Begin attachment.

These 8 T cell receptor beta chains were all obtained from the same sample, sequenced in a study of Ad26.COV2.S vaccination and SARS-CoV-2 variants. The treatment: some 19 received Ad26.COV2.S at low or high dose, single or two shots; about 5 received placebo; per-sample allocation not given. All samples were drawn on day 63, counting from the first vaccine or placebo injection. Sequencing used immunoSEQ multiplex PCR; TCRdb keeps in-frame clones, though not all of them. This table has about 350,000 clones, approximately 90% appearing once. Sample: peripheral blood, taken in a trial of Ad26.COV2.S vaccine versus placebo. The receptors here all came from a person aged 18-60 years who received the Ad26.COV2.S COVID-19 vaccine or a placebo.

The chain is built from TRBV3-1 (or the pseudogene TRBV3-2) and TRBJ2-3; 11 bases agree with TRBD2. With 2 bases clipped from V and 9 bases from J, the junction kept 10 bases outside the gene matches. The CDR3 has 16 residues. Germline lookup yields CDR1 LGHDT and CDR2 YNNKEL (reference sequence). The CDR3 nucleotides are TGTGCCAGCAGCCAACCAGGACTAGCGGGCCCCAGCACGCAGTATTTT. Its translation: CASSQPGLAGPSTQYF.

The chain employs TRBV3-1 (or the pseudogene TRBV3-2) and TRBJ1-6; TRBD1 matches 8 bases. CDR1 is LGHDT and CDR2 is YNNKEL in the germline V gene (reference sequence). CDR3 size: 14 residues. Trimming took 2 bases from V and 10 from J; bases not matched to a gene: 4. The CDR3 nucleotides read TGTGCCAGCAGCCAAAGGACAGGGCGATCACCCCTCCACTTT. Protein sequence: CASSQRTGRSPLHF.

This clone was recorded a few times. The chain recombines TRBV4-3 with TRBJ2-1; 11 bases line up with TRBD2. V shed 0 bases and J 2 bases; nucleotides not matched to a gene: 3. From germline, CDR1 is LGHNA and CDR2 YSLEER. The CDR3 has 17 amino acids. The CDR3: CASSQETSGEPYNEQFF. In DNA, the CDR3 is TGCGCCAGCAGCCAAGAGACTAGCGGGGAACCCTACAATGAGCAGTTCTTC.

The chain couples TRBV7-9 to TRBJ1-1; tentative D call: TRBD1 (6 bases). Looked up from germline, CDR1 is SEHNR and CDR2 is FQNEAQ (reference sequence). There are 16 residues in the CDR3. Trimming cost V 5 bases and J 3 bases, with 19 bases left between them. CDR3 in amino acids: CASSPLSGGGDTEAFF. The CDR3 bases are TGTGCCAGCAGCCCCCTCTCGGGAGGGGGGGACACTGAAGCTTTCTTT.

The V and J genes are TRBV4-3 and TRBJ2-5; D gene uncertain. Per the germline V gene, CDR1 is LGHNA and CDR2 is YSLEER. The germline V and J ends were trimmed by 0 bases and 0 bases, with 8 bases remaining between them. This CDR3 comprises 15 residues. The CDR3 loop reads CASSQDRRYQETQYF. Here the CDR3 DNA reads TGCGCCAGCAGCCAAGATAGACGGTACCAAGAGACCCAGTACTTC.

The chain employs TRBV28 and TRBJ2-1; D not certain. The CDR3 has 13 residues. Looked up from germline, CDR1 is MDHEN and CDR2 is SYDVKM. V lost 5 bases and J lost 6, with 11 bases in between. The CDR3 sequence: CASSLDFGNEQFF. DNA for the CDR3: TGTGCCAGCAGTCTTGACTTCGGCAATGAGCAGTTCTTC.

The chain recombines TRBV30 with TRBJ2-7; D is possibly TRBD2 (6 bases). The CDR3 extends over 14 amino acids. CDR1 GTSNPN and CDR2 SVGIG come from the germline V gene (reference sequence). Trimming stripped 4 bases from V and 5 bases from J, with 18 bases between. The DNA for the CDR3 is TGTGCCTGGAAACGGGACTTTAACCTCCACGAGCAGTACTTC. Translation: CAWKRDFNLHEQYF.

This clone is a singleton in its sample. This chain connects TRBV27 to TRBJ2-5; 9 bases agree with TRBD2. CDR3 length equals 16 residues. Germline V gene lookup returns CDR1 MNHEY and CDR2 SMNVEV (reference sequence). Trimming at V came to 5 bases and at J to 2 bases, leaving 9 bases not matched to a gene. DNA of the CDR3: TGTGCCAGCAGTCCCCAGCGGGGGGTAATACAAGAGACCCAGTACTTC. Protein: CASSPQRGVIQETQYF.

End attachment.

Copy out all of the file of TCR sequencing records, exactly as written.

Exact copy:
These 8 T cell receptor beta chains were all obtained from the same sample, sequenced in a study of Ad26.COV2.S vaccination and SARS-CoV-2 variants. The treatment: some 19 received Ad26.COV2.S at low or high dose, single or two shots; about 5 received placebo; per-sample allocation not given. All samples were drawn on day 63, counting from the first vaccine or placebo injection. Sequencing used immunoSEQ multiplex PCR; TCRdb keeps in-frame clones, though not all of them. This table has about 350,000 clones, approximately 90% appearing once. Sample: peripheral blood, taken in a trial of Ad26.COV2.S vaccine versus placebo. The receptors here all came from a person aged 18-60 years who received the Ad26.COV2.S COVID-19 vaccine or a placebo.

The chain is built from TRBV3-1 (or the pseudogene TRBV3-2) and TRBJ2-3; 11 bases agree with TRBD2. With 2 bases clipped from V and 9 bases from J, the junction kept 10 bases outside the gene matches. The CDR3 has 16 residues. Germline lookup yields CDR1 LGHDT and CDR2 YNNKEL (reference sequence). The CDR3 nucleotides are TGTGCCAGCAGCCAACCAGGACTAGCGGGCCCCAGCACGCAGTATTTT. Its translation: CASSQPGLAGPSTQYF.

The chain employs TRBV3-1 (or the pseudogene TRBV3-2) and TRBJ1-6; TRBD1 matches 8 bases. CDR1 is LGHDT and CDR2 is YNNKEL in the germline V gene (reference sequence). CDR3 size: 14 residues. Trimming took 2 bases from V and 10 from J; bases not matched to a gene: 4. The CDR3 nucleotides read TGTGCCAGCAGCCAAAGGACAGGGCGATCACCCCTCCACTTT. Protein sequence: CASSQRTGRSPLHF.

This clone was recorded a few times. The chain recombines TRBV4-3 with TRBJ2-1; 11 bases line up with TRBD2. V shed 0 bases and J 2 bases; nucleotides not matched to a gene: 3. From germline, CDR1 is LGHNA and CDR2 YSLEER. The CDR3 has 17 amino acids. The CDR3: CASSQETSGEPYNEQFF. In DNA, the CDR3 is TGCGCCAGCAGCCAAGAGACTAGCGGGGAACCCTACAATGAGCAGTTCTTC.

The chain couples TRBV7-9 to TRBJ1-1; tentative D call: TRBD1 (6 bases). Looked up from germline, CDR1 is SEHNR and CDR2 is FQNEAQ (reference sequence). There are 16 residues in the CDR3. Trimming cost V 5 bases and J 3 bases, with 19 bases left between them. CDR3 in amino acids: CASSPLSGGGDTEAFF. The CDR3 bases are TGTGCCAGCAGCCCCCTCTCGGGAGGGGGGGACACTGAAGCTTTCTTT.

The V and J genes are TRBV4-3 and TRBJ2-5; D gene uncertain. Per the germline V gene, CDR1 is LGHNA and CDR2 is YSLEER. The germline V and J ends were trimmed by 0 bases and 0 bases, with 8 bases remaining between them. This CDR3 comprises 15 residues. The CDR3 loop reads CASSQDRRYQETQYF. Here the CDR3 DNA reads TGCGCCAGCAGCCAAGATAGACGGTACCAAGAGACCCAGTACTTC.

The chain employs TRBV28 and TRBJ2-1; D not certain. The CDR3 has 13 residues. Looked up from germline, CDR1 is MDHEN and CDR2 is SYDVKM. V lost 5 bases and J lost 6, with 11 bases in between. The CDR3 sequence: CASSLDFGNEQFF. DNA for the CDR3: TGTGCCAGCAGTCTTGACTTCGGCAATGAGCAGTTCTTC.

The chain recombines TRBV30 with TRBJ2-7; D is possibly TRBD2 (6 bases). The CDR3 extends over 14 amino acids. CDR1 GTSNPN and CDR2 SVGIG come from the germline V gene (reference sequence). Trimming stripped 4 bases from V and 5 bases from J, with 18 bases between. The DNA for the CDR3 is TGTGCCTGGAAACGGGACTTTAACCTCCACGAGCAGTACTTC. Translation: CAWKRDFNLHEQYF.

This clone is a singleton in its sample. This chain connects TRBV27 to TRBJ2-5; 9 bases agree with TRBD2. CDR3 length equals 16 residues. Germline V gene lookup returns CDR1 MNHEY and CDR2 SMNVEV (reference sequence). Trimming at V came to 5 bases and at J to 2 bases, leaving 9 bases not matched to a gene. DNA of the CDR3: TGTGCCAGCAGTCCCCAGCGGGGGGTAATACAAGAGACCCAGTACTTC. Protein: CASSPQRGVIQETQYF.